"I understand. You're idealistic. But I know for a fact, in time, Prohibition will be over and sooner than you think."

"But it's illegal at the moment," I couldn't believe I said it.

"Charming, Miss Graydon. Really."

I couldn't find anything to say and become nervous with the silence. "Professor, why am I here?"

"I assume you wanted to tell me you were dropping my class because I am a criminal." He smirked and what a cold one it was.

How did he know? My next thought was that Dottie told him. "I was seriously considering it," I mumbled. I was more frightened than I wanted to be. I wanted to fearless.

"What if I told you my establishment was run in cooperation with the City of New York?"

I did not speak.

"Miss Graydon, there are many forces at work, in these times. The world is in grave danger and we are coming upon greater troubles. People are starving, governments all over the world are falling and rising, and there are people with dangerous ideas taking advantage of this."

I still had nothing intelligent to say.

"So, you see. Consumption of alcohol is the least of our problems."

Harold barged in through the door. "Ohhh, Professor, I didn't realize you were back."

"Yes Harold, the door being shut, should have been an indication."

He looked down at the floor. What an awkward thing. "Yes, Professor."

"No matter, Harold, you know Miss Graydon?"


"Nice seeing you again, Harold," I said.

He smiled not saying anything to me. "Professor, Mr. Rapalje telephoned. He said if you could ring him as soon as possible."

"Thank you, Harold. I will."

Harold shut the door and the Professor rolled his eyes, "He's really quite intelligent. I know it doesn't show." He looked at me frozen still with fear. "Miss Graydon, you are here for another reason. To put it bluntly, I need you."

My heart lept up to my throat. "Whatever for?"

"Believe it or not, not only are you a gifted linguist, but you are also a keen observer. And I have a job for you that will require all of your skills."

"I don't understand. I just arrived last month. How ever can I help?"

"Tell me, Miss Graydon, what was the color of the first door of the speakeasy?"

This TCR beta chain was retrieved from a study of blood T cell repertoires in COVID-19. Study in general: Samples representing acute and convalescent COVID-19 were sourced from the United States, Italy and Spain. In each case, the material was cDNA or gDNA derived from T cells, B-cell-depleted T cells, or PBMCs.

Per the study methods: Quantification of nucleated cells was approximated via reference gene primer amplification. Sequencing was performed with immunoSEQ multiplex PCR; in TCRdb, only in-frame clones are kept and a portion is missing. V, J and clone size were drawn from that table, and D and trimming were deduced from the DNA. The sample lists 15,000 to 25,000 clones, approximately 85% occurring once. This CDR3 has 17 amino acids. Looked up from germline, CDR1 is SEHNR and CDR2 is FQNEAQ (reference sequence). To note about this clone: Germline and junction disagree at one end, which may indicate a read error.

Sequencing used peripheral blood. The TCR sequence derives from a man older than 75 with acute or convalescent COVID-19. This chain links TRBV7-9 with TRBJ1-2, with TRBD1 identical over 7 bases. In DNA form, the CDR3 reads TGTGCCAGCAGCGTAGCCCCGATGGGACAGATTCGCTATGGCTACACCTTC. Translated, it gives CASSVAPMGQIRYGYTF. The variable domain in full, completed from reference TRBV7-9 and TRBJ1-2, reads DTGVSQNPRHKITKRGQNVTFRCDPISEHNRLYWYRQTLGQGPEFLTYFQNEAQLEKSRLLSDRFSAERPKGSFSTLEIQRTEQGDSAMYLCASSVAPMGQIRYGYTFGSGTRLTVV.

"And the second?"


He smirked again, like he did after I answered him in him in class, "Now if I asked my two doormen, they would not have a clue, neither would any of the other patrons for that matter."

"I still don't understand how I can be of service to you."

"If interested, and I know you are, I will explain it all to you. Meet me next Tuesday night at my establishment. Ask for Rick to take you to my office. And I assure you, I'm not asking you to bootleg alcohol."

He stood up from behind his desk and went to his door. I stood with what seemed like my knees knocking. "Thank you, Professor," was all I could utter.

"Don't be nervous, Velma. The world is opening wide to you now."

Harold came to the door and showed me out of the office. I was in such a state I was nearly hit by a checker cab crossing on Broadway. My stomach is still in knots and the world has completely turned upside down.

Friday, November 16, 2007

Velma's Journal--October 4, 1931

The tops of the trees are turning bright yellows and reds. Thinking of it, the colors must be brilliant at home. The first weekend in October is always best for foliage in Saratoga. There's nothing like riding one of dad's horses through the fields in the fall.

When I woke, I found Hewitt Hall completely quiet. Dottie came home as day was breaking. She washed herself up and by 8 was heading for the train home. I'm not sure if Abby accompanied her or not. She doesn't share this kind of information with me lately. Since our night out a few weeks ago, I think Dottie looks at me as an embarrassment. She is distant and I have a feeling the story of my fainting spell has traveled, especially at the hand of Abby who is a vicious gossip. I can't help but think all of these girls see me as awkward and stuck-up.

I'm afraid this all amounted to terrible homesickness and an awful case of self-pity. So I took a walk this afternoon as a remedy. I wandered north on Broadway. I found myself in a patchwork of tenement neighborhoods with a variety of languages being spoken on the streets. They were Italian and German mostly. It was a thrill to see this people side-by-side peppered with the brogues of Irishmen. The more I thought I should turn around and head back to campus, the further north I walked. To my delight the terrain became varied. There were steep hills abutting the neighborhoods and rock formations like I’d never seen. Almost like buildings themselves.

I made my way up a street called Fort Washington Avenue which ran along a series of steep cliffs that looked out on the Hudson. At its zenith was a high-walled park. A plaque commemorates the spot as Fort Washington where Revolutionary troops where defeated by Hessians in November, 1776. It says years later, Washington and his army marched back to the fort triumphantly and reclaimed it when the war was won. How I would have loved to have been there. To fight for that incredibly noble cause. How thrilling to think of the history that drenches this island. There is so much hope in history.